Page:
Moose FM Yellowknife election Q&A: Phil Moon Son

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Moose FM’s Mike Gibbins sits down with Phil Moon Son, a candidate in Yellowknife’s 2015 municipal election. 

More: Phil Moon Son’s re-election website

Other candidates: Find more Moose FM Q&As


MG: What does your re-election platform look like?

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PMS: Well, it’s not very exciting and some people say it’s not very sexy, but I think it’s necessary. My re-election platform is to focus the next three years on our core responsibilities like water, roads, sewer, waste, protection and recreation. We also need to keep our spending and taxes in check. That was my platform three years ago and I voted along those lines so for the next three years I hope to do the same.

What are some of those unsexy projects you’re referring to?

Roads, water and sewer are big issues and they’re all tied because often times road projects are tied into the deterioration of various water and sewer conditions in certain areas. That’s something that we really need to focus our energy on as we allocate resources over the next three years. And then we have to look at community facilities, retrofits and energy upgrades to really maximize our dollars in those areas. Regarding the landfill, there’s some more work that needs to be done there and I think that’s a priority. All of these things cost money and all of them will suck up resources and if we tackle any projects outside of our core responsibilities, that is going to impact our focus.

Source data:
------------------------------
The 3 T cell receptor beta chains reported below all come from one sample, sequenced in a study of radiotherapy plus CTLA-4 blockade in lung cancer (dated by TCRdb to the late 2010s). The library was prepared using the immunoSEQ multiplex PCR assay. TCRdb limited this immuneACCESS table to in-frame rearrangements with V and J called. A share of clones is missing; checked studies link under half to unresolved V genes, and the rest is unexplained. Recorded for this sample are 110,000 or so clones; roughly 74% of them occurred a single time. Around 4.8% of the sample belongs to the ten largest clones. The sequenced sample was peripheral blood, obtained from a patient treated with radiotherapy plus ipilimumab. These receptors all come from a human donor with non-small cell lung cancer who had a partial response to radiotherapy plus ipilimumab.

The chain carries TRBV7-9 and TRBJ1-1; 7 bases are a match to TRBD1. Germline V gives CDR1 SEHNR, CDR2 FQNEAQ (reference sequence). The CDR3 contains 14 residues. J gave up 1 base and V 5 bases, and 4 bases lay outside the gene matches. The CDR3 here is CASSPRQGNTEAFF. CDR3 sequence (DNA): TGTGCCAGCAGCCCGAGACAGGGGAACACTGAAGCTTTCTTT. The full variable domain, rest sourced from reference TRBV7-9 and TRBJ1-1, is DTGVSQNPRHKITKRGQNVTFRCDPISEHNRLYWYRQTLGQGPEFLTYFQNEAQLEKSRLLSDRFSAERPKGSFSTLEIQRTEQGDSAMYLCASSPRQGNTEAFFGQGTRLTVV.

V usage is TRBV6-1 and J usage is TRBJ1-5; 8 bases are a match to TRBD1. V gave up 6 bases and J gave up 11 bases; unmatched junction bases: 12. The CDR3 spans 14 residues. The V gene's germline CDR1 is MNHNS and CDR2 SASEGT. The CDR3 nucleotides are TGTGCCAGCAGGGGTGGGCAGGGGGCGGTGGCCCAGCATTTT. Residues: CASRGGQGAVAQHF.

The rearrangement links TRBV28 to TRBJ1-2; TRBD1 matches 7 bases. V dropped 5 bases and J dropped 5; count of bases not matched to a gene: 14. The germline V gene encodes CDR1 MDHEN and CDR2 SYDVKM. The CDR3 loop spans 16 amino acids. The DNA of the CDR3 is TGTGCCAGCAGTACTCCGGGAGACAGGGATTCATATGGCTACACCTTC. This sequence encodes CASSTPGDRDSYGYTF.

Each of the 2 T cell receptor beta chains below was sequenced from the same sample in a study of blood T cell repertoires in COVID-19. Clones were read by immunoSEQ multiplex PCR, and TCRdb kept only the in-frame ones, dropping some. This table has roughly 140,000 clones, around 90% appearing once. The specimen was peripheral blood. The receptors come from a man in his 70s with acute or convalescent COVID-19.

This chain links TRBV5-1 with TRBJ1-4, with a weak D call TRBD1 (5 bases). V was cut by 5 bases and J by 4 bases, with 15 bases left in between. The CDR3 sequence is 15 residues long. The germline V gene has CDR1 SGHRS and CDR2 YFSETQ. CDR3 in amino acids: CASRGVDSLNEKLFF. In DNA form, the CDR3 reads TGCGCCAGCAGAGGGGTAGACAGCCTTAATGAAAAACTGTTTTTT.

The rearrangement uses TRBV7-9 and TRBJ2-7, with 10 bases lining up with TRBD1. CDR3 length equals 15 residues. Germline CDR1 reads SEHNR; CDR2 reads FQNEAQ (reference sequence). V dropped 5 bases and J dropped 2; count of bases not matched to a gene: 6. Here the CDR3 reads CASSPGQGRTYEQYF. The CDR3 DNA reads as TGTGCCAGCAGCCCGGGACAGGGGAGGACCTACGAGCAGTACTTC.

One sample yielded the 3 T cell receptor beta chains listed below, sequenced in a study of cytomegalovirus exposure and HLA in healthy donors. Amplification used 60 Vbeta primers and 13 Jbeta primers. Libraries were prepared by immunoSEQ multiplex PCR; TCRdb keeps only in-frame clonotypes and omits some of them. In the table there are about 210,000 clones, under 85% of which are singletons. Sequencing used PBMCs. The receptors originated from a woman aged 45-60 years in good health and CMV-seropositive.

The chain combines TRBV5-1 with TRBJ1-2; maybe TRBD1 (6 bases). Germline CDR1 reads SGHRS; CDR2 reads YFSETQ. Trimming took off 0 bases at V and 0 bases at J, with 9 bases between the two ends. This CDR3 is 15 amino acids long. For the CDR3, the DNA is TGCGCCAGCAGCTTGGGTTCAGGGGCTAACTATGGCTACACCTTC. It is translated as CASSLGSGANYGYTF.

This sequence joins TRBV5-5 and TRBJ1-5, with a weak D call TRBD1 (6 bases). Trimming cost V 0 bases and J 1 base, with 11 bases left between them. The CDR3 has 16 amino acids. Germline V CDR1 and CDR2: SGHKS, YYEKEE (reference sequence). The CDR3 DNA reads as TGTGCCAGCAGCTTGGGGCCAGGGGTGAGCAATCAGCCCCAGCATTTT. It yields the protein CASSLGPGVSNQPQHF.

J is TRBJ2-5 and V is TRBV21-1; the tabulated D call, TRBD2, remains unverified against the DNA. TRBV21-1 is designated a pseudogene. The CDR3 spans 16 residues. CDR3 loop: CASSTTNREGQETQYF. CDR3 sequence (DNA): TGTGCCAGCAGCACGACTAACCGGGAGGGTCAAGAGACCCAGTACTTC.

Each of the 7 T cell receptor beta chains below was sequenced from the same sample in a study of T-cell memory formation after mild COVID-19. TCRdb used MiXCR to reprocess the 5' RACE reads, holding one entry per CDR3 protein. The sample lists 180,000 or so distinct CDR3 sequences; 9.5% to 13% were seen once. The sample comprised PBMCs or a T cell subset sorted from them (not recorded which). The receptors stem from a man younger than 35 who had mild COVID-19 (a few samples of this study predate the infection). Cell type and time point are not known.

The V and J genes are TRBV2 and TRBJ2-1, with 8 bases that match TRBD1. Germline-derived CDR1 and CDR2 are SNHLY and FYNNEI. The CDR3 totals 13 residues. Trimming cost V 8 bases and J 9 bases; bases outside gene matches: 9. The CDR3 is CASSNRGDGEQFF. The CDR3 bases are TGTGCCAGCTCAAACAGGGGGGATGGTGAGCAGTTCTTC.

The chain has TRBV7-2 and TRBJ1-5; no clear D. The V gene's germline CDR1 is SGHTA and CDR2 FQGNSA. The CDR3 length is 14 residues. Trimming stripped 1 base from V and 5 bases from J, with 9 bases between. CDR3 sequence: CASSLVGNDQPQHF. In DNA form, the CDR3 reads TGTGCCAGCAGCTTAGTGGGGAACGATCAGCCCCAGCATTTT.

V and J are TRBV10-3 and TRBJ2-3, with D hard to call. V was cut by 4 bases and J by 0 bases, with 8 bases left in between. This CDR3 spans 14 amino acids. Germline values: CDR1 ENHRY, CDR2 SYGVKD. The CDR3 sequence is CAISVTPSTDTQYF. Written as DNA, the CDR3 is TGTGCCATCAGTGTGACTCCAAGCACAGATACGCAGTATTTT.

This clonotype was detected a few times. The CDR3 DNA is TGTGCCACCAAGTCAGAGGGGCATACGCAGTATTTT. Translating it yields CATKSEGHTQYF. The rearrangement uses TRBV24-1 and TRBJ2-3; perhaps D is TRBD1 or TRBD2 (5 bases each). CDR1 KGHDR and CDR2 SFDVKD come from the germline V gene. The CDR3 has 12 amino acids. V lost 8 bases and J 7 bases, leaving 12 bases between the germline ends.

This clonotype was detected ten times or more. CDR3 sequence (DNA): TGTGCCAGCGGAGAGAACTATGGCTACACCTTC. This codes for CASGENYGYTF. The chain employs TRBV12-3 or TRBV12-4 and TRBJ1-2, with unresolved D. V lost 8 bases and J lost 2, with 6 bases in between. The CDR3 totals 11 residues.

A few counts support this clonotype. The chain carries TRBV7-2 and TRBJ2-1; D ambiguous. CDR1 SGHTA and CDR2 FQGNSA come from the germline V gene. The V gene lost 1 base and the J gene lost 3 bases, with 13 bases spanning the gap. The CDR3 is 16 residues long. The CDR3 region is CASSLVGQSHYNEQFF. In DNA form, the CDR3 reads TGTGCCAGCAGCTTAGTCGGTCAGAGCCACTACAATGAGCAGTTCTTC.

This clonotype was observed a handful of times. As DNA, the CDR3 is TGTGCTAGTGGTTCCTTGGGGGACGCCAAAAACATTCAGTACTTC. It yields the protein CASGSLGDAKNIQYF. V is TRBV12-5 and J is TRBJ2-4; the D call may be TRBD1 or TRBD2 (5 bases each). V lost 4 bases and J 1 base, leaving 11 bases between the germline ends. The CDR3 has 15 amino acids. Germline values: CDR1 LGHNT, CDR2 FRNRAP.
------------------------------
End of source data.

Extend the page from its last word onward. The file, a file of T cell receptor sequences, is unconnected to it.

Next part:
When you look at this current council, what’s been achieved? What are some things that stand out for you?

I think that this particular council worked relatively well, granted I don’t have the experience of serving on previous councils. From what I’m hearing, people believe this council worked relatively well so I think that’s an accomplishment in itself. Another accomplishment I think was the budget deliberation process. I think it’s been a much more thorough analysis. We’re spending up to two weeks going line-by-line trying to find ways to maximize our dollars for residents.

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One of the things that I voted against that I wasn’t particularly happy with was the purchase of the 50-50 lot. Given a lack of plans and clarity and the enormous financial risks involved, it wasn’t fair to put that on the taxpayers. I love the idea, but when you weigh out the pros and cons, are the residents of Yellowknife ready for possible tax increases because of projects like this? That’s where I draw the line and say no. We have to work within our means and do our best to ensure the city remains a great place to live but make sure we keep our taxes and spending in line.

What should have happened with the 50-50 lot instead?

I think we should have developed partnerships, whether it’s a large project like 50-50 or a small neighbourhood-specific project to beautify a park. If we have partners in the community that are willing to put in sweat equity and assume some of the risk, that’s a win-win for everyone. The City’s involved, they provided their contributions and some financing but that risk and sweat equity is spread amongst the partners and I think that would have been a better approach. We should’ve developed a plan first, brought it to council and seen if the council of the day was willing to take on that risk and type of partnership. But at this point, there was no specific plan and really, the clarity regarding the risks was a concern for me.